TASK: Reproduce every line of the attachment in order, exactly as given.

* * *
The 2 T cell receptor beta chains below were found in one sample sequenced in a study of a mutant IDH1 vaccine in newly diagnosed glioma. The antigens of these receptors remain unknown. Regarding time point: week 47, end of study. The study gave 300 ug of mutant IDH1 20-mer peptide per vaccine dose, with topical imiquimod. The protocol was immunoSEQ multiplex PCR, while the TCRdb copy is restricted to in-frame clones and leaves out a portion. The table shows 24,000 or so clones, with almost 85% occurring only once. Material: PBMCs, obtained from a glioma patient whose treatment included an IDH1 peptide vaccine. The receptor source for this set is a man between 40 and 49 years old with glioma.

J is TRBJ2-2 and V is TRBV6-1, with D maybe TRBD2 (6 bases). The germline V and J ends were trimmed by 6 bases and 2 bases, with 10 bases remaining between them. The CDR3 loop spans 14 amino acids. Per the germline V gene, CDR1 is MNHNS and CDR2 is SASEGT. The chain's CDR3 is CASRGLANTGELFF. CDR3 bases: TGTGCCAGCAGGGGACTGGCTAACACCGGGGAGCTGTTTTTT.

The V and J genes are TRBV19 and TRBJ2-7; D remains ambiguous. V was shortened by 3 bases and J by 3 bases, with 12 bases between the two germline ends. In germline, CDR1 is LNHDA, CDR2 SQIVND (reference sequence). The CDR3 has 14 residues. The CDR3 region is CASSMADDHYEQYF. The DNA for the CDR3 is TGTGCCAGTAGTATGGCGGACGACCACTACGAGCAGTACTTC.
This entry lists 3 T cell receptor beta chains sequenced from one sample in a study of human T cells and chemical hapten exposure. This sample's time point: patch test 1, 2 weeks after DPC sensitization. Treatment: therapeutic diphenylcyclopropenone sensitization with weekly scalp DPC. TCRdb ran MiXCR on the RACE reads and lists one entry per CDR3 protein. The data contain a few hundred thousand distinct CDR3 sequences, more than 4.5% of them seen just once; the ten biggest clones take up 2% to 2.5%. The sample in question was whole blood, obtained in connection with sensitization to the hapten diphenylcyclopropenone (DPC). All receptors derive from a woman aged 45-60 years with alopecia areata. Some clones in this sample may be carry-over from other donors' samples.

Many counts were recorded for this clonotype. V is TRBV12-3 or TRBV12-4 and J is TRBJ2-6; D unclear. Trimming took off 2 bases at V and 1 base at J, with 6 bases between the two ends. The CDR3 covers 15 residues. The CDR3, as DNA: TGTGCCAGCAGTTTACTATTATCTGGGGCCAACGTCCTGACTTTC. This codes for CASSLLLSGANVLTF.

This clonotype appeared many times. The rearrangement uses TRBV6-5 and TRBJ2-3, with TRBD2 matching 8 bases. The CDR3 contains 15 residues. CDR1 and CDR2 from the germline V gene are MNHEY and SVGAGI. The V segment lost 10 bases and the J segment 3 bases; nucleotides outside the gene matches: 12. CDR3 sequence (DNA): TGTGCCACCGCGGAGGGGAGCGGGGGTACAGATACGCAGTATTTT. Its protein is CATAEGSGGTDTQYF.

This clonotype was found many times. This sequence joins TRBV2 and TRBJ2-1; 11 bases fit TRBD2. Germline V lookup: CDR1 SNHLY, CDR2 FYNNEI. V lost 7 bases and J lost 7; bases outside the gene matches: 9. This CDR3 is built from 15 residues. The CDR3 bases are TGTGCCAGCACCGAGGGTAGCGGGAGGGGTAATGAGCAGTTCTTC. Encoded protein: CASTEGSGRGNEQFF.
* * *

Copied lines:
The 2 T cell receptor beta chains below were found in one sample sequenced in a study of a mutant IDH1 vaccine in newly diagnosed glioma. The antigens of these receptors remain unknown. Regarding time point: week 47, end of study. The study gave 300 ug of mutant IDH1 20-mer peptide per vaccine dose, with topical imiquimod. The protocol was immunoSEQ multiplex PCR, while the TCRdb copy is restricted to in-frame clones and leaves out a portion. The table shows 24,000 or so clones, with almost 85% occurring only once. Material: PBMCs, obtained from a glioma patient whose treatment included an IDH1 peptide vaccine. The receptor source for this set is a man between 40 and 49 years old with glioma.

J is TRBJ2-2 and V is TRBV6-1, with D maybe TRBD2 (6 bases). The germline V and J ends were trimmed by 6 bases and 2 bases, with 10 bases remaining between them. The CDR3 loop spans 14 amino acids. Per the germline V gene, CDR1 is MNHNS and CDR2 is SASEGT. The chain's CDR3 is CASRGLANTGELFF. CDR3 bases: TGTGCCAGCAGGGGACTGGCTAACACCGGGGAGCTGTTTTTT.

The V and J genes are TRBV19 and TRBJ2-7; D remains ambiguous. V was shortened by 3 bases and J by 3 bases, with 12 bases between the two germline ends. In germline, CDR1 is LNHDA, CDR2 SQIVND (reference sequence). The CDR3 has 14 residues. The CDR3 region is CASSMADDHYEQYF. The DNA for the CDR3 is TGTGCCAGTAGTATGGCGGACGACCACTACGAGCAGTACTTC.
This entry lists 3 T cell receptor beta chains sequenced from one sample in a study of human T cells and chemical hapten exposure. This sample's time point: patch test 1, 2 weeks after DPC sensitization. Treatment: therapeutic diphenylcyclopropenone sensitization with weekly scalp DPC. TCRdb ran MiXCR on the RACE reads and lists one entry per CDR3 protein. The data contain a few hundred thousand distinct CDR3 sequences, more than 4.5% of them seen just once; the ten biggest clones take up 2% to 2.5%. The sample in question was whole blood, obtained in connection with sensitization to the hapten diphenylcyclopropenone (DPC). All receptors derive from a woman aged 45-60 years with alopecia areata. Some clones in this sample may be carry-over from other donors' samples.

Many counts were recorded for this clonotype. V is TRBV12-3 or TRBV12-4 and J is TRBJ2-6; D unclear. Trimming took off 2 bases at V and 1 base at J, with 6 bases between the two ends. The CDR3 covers 15 residues. The CDR3, as DNA: TGTGCCAGCAGTTTACTATTATCTGGGGCCAACGTCCTGACTTTC. This codes for CASSLLLSGANVLTF.

This clonotype appeared many times. The rearrangement uses TRBV6-5 and TRBJ2-3, with TRBD2 matching 8 bases. The CDR3 contains 15 residues. CDR1 and CDR2 from the germline V gene are MNHEY and SVGAGI. The V segment lost 10 bases and the J segment 3 bases; nucleotides outside the gene matches: 12. CDR3 sequence (DNA): TGTGCCACCGCGGAGGGGAGCGGGGGTACAGATACGCAGTATTTT. Its protein is CATAEGSGGTDTQYF.

This clonotype was found many times. This sequence joins TRBV2 and TRBJ2-1; 11 bases fit TRBD2. Germline V lookup: CDR1 SNHLY, CDR2 FYNNEI. V lost 7 bases and J lost 7; bases outside the gene matches: 9. This CDR3 is built from 15 residues. The CDR3 bases are TGTGCCAGCACCGAGGGTAGCGGGAGGGGTAATGAGCAGTTCTTC. Encoded protein: CASTEGSGRGNEQFF.